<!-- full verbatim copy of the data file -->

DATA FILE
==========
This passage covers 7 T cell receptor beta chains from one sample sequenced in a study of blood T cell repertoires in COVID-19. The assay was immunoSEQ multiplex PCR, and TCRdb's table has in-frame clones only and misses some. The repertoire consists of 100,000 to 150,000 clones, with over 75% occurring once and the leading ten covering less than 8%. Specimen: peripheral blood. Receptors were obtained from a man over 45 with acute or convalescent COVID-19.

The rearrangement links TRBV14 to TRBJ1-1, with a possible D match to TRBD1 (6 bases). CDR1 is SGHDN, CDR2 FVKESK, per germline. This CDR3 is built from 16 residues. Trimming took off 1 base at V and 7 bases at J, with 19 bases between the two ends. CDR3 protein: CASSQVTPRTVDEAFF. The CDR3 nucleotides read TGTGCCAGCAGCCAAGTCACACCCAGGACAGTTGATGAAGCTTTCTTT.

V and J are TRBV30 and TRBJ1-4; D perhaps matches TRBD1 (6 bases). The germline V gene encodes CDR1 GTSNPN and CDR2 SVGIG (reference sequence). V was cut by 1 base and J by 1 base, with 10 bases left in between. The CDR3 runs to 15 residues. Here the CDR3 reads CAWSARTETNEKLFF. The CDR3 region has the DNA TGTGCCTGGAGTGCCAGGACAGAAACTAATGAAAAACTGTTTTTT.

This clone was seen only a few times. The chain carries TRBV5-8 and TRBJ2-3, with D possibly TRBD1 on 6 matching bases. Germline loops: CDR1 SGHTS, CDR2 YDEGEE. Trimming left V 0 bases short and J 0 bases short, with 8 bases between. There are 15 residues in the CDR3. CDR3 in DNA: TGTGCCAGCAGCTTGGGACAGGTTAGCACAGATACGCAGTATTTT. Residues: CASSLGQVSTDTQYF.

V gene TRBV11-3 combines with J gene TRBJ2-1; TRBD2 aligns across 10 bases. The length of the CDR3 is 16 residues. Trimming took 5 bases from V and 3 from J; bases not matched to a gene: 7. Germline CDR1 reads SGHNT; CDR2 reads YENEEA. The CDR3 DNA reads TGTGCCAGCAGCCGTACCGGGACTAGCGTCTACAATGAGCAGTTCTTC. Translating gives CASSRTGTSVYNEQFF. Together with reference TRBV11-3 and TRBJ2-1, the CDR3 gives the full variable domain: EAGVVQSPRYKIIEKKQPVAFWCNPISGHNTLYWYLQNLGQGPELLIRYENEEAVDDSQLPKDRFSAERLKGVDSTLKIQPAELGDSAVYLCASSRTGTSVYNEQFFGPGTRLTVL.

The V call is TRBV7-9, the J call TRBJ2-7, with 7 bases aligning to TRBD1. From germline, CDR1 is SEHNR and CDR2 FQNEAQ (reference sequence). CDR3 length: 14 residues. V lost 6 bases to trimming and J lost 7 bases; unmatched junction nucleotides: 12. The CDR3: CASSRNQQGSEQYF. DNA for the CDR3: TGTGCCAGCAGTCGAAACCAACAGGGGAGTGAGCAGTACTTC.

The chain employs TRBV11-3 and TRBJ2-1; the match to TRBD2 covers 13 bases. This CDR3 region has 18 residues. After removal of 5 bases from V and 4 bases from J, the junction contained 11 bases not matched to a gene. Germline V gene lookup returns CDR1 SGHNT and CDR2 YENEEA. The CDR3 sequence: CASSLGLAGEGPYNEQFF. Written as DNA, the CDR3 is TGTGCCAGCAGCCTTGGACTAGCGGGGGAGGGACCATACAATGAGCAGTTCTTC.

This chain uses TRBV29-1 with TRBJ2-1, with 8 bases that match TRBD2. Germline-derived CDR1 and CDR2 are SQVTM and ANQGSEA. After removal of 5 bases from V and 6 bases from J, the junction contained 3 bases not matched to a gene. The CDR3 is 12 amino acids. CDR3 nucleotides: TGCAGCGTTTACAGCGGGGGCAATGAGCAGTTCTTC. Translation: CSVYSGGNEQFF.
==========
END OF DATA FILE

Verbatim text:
This passage covers 7 T cell receptor beta chains from one sample sequenced in a study of blood T cell repertoires in COVID-19. The assay was immunoSEQ multiplex PCR, and TCRdb's table has in-frame clones only and misses some. The repertoire consists of 100,000 to 150,000 clones, with over 75% occurring once and the leading ten covering less than 8%. Specimen: peripheral blood. Receptors were obtained from a man over 45 with acute or convalescent COVID-19.

The rearrangement links TRBV14 to TRBJ1-1, with a possible D match to TRBD1 (6 bases). CDR1 is SGHDN, CDR2 FVKESK, per germline. This CDR3 is built from 16 residues. Trimming took off 1 base at V and 7 bases at J, with 19 bases between the two ends. CDR3 protein: CASSQVTPRTVDEAFF. The CDR3 nucleotides read TGTGCCAGCAGCCAAGTCACACCCAGGACAGTTGATGAAGCTTTCTTT.

V and J are TRBV30 and TRBJ1-4; D perhaps matches TRBD1 (6 bases). The germline V gene encodes CDR1 GTSNPN and CDR2 SVGIG (reference sequence). V was cut by 1 base and J by 1 base, with 10 bases left in between. The CDR3 runs to 15 residues. Here the CDR3 reads CAWSARTETNEKLFF. The CDR3 region has the DNA TGTGCCTGGAGTGCCAGGACAGAAACTAATGAAAAACTGTTTTTT.

This clone was seen only a few times. The chain carries TRBV5-8 and TRBJ2-3, with D possibly TRBD1 on 6 matching bases. Germline loops: CDR1 SGHTS, CDR2 YDEGEE. Trimming left V 0 bases short and J 0 bases short, with 8 bases between. There are 15 residues in the CDR3. CDR3 in DNA: TGTGCCAGCAGCTTGGGACAGGTTAGCACAGATACGCAGTATTTT. Residues: CASSLGQVSTDTQYF.

V gene TRBV11-3 combines with J gene TRBJ2-1; TRBD2 aligns across 10 bases. The length of the CDR3 is 16 residues. Trimming took 5 bases from V and 3 from J; bases not matched to a gene: 7. Germline CDR1 reads SGHNT; CDR2 reads YENEEA. The CDR3 DNA reads TGTGCCAGCAGCCGTACCGGGACTAGCGTCTACAATGAGCAGTTCTTC. Translating gives CASSRTGTSVYNEQFF. Together with reference TRBV11-3 and TRBJ2-1, the CDR3 gives the full variable domain: EAGVVQSPRYKIIEKKQPVAFWCNPISGHNTLYWYLQNLGQGPELLIRYENEEAVDDSQLPKDRFSAERLKGVDSTLKIQPAELGDSAVYLCASSRTGTSVYNEQFFGPGTRLTVL.

The V call is TRBV7-9, the J call TRBJ2-7, with 7 bases aligning to TRBD1. From germline, CDR1 is SEHNR and CDR2 FQNEAQ (reference sequence). CDR3 length: 14 residues. V lost 6 bases to trimming and J lost 7 bases; unmatched junction nucleotides: 12. The CDR3: CASSRNQQGSEQYF. DNA for the CDR3: TGTGCCAGCAGTCGAAACCAACAGGGGAGTGAGCAGTACTTC.

The chain employs TRBV11-3 and TRBJ2-1; the match to TRBD2 covers 13 bases. This CDR3 region has 18 residues. After removal of 5 bases from V and 4 bases from J, the junction contained 11 bases not matched to a gene. Germline V gene lookup returns CDR1 SGHNT and CDR2 YENEEA. The CDR3 sequence: CASSLGLAGEGPYNEQFF. Written as DNA, the CDR3 is TGTGCCAGCAGCCTTGGACTAGCGGGGGAGGGACCATACAATGAGCAGTTCTTC.

This chain uses TRBV29-1 with TRBJ2-1, with 8 bases that match TRBD2. Germline-derived CDR1 and CDR2 are SQVTM and ANQGSEA. After removal of 5 bases from V and 6 bases from J, the junction contained 3 bases not matched to a gene. The CDR3 is 12 amino acids. CDR3 nucleotides: TGCAGCGTTTACAGCGGGGGCAATGAGCAGTTCTTC. Translation: CSVYSGGNEQFF.